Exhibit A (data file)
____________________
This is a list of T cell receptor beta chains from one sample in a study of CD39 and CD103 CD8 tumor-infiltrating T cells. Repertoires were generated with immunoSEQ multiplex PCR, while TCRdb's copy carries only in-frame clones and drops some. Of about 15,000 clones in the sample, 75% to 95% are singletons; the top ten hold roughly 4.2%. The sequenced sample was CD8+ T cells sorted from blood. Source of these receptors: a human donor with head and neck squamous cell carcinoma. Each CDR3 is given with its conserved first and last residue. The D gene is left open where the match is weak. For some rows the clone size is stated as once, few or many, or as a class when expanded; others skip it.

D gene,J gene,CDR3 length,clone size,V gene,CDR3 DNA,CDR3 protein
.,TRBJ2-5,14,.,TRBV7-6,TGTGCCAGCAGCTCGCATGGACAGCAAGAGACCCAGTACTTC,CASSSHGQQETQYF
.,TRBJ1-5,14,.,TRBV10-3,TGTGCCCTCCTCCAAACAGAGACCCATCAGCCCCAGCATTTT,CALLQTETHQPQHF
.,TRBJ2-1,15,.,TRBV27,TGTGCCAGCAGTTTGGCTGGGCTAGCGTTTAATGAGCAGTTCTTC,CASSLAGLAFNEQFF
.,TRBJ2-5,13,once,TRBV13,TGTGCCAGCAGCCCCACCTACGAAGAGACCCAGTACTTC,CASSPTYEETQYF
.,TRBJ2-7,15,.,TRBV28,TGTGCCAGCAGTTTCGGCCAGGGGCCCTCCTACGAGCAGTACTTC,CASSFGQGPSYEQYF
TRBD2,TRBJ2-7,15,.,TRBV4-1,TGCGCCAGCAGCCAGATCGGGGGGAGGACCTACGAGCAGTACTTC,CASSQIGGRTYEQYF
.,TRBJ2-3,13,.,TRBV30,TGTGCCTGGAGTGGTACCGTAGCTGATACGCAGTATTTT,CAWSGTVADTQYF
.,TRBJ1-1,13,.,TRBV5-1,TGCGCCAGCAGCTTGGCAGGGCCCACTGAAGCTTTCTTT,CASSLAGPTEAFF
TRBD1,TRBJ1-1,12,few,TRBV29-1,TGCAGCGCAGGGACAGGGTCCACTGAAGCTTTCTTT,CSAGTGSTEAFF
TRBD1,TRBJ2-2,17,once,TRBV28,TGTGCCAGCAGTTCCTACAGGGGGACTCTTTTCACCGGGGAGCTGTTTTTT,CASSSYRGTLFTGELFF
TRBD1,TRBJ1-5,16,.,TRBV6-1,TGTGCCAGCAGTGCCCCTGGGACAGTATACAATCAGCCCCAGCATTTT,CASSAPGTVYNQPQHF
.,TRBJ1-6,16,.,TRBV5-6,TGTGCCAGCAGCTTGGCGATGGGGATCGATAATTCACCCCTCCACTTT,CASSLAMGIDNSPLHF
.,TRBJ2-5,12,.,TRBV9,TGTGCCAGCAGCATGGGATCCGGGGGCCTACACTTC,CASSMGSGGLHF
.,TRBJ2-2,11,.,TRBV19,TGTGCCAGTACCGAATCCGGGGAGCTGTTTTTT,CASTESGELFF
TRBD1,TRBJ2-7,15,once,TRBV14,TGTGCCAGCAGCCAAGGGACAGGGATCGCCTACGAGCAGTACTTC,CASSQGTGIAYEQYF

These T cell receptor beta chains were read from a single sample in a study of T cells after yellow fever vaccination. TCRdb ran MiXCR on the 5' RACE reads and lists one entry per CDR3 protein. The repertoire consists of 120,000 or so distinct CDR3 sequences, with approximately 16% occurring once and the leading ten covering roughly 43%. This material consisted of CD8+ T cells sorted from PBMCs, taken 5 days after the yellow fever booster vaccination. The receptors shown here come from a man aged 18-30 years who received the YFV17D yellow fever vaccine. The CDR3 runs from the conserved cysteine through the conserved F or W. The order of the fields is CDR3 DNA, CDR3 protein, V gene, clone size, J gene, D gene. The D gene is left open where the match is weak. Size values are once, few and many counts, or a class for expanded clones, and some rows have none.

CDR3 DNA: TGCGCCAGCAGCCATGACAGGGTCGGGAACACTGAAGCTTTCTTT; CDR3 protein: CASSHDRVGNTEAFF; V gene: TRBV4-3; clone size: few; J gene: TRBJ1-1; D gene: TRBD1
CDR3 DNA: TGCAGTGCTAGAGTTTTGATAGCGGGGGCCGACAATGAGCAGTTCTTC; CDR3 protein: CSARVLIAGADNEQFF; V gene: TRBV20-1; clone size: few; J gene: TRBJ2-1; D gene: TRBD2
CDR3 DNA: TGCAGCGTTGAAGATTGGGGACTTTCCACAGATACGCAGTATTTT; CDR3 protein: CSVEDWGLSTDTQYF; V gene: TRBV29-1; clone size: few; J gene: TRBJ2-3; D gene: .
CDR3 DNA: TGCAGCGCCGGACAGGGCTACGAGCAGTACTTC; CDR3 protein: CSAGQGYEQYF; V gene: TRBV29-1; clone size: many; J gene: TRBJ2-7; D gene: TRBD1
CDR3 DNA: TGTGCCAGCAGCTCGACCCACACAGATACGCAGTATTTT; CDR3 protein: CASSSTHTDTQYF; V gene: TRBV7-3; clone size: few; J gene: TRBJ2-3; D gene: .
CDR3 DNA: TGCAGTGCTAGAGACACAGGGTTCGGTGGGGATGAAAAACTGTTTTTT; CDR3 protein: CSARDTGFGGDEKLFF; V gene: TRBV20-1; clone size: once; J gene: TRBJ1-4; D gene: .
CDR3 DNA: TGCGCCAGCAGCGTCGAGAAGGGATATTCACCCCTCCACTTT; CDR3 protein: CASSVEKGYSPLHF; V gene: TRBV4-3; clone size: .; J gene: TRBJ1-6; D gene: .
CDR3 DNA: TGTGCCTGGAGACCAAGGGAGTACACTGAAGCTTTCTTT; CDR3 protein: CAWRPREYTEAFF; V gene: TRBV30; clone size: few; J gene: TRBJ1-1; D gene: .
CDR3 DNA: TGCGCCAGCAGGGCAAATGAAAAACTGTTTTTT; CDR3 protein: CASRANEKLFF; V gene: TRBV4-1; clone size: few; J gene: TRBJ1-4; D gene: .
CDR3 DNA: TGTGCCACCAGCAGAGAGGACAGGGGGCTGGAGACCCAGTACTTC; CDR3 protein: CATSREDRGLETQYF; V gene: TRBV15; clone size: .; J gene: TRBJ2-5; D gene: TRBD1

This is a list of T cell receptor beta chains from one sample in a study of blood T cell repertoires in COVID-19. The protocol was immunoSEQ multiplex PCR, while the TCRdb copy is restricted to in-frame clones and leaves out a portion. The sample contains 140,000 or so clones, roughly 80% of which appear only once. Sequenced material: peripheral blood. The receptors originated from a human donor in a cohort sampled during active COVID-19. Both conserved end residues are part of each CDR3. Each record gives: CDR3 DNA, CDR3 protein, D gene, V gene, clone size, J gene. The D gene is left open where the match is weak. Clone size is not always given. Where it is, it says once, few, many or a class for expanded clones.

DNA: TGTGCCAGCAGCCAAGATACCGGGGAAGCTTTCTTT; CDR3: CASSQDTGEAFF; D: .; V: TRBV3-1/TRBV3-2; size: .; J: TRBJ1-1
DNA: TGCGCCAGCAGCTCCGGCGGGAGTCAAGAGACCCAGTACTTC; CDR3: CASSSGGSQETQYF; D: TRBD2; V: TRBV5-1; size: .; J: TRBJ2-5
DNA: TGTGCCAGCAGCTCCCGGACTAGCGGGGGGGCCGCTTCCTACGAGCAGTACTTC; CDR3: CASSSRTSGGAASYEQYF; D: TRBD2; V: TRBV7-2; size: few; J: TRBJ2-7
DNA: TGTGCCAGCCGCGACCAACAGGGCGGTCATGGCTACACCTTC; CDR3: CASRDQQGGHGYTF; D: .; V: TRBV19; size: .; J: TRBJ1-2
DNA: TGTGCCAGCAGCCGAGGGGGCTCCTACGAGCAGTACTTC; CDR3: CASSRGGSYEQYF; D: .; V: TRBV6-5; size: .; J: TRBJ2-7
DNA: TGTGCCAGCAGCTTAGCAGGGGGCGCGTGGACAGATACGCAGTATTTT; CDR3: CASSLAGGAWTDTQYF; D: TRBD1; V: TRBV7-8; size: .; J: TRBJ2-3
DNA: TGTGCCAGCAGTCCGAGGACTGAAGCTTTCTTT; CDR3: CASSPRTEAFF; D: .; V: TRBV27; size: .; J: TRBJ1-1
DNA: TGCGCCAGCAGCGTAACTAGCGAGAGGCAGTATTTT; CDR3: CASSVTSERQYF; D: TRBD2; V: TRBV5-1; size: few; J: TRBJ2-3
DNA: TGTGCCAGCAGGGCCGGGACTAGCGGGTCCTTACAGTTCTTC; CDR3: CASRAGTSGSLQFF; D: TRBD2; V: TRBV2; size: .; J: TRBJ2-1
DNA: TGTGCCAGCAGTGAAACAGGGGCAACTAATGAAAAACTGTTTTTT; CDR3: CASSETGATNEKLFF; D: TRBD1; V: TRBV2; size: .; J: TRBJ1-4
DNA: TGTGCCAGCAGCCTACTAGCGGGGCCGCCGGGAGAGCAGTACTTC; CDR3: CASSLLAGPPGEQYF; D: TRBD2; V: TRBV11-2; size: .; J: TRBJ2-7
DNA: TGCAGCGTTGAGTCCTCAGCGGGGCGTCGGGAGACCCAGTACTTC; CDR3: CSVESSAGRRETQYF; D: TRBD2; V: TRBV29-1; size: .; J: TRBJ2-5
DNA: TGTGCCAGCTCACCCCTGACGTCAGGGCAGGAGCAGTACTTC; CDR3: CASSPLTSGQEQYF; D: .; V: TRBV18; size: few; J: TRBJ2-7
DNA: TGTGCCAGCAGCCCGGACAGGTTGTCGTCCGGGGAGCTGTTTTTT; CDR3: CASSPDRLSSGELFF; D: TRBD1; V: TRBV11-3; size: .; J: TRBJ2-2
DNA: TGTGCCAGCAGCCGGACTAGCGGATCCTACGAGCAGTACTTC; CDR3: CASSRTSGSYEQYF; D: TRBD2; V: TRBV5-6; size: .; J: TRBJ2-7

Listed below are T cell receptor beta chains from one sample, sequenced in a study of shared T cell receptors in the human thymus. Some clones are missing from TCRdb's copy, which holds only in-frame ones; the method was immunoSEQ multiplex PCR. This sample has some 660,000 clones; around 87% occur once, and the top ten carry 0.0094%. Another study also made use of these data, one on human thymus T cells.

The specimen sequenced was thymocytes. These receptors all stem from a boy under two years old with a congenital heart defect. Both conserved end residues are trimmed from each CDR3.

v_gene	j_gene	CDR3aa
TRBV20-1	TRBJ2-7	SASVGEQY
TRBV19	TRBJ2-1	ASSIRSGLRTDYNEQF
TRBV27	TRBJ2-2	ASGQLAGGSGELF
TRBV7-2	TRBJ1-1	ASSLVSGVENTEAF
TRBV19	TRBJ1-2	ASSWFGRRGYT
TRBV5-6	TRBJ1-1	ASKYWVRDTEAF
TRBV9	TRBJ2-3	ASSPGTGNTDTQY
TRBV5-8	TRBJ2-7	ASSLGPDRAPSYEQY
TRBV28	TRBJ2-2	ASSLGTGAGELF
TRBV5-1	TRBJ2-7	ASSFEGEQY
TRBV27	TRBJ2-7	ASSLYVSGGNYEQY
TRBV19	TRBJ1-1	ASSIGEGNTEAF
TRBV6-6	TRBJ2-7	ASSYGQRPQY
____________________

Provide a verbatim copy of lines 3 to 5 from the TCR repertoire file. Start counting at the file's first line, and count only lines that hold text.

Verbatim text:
.,TRBJ2-5,14,.,TRBV7-6,TGTGCCAGCAGCTCGCATGGACAGCAAGAGACCCAGTACTTC,CASSSHGQQETQYF
.,TRBJ1-5,14,.,TRBV10-3,TGTGCCCTCCTCCAAACAGAGACCCATCAGCCCCAGCATTTT,CALLQTETHQPQHF
.,TRBJ2-1,15,.,TRBV27,TGTGCCAGCAGTTTGGCTGGGCTAGCGTTTAATGAGCAGTTCTTC,CASSLAGLAFNEQFF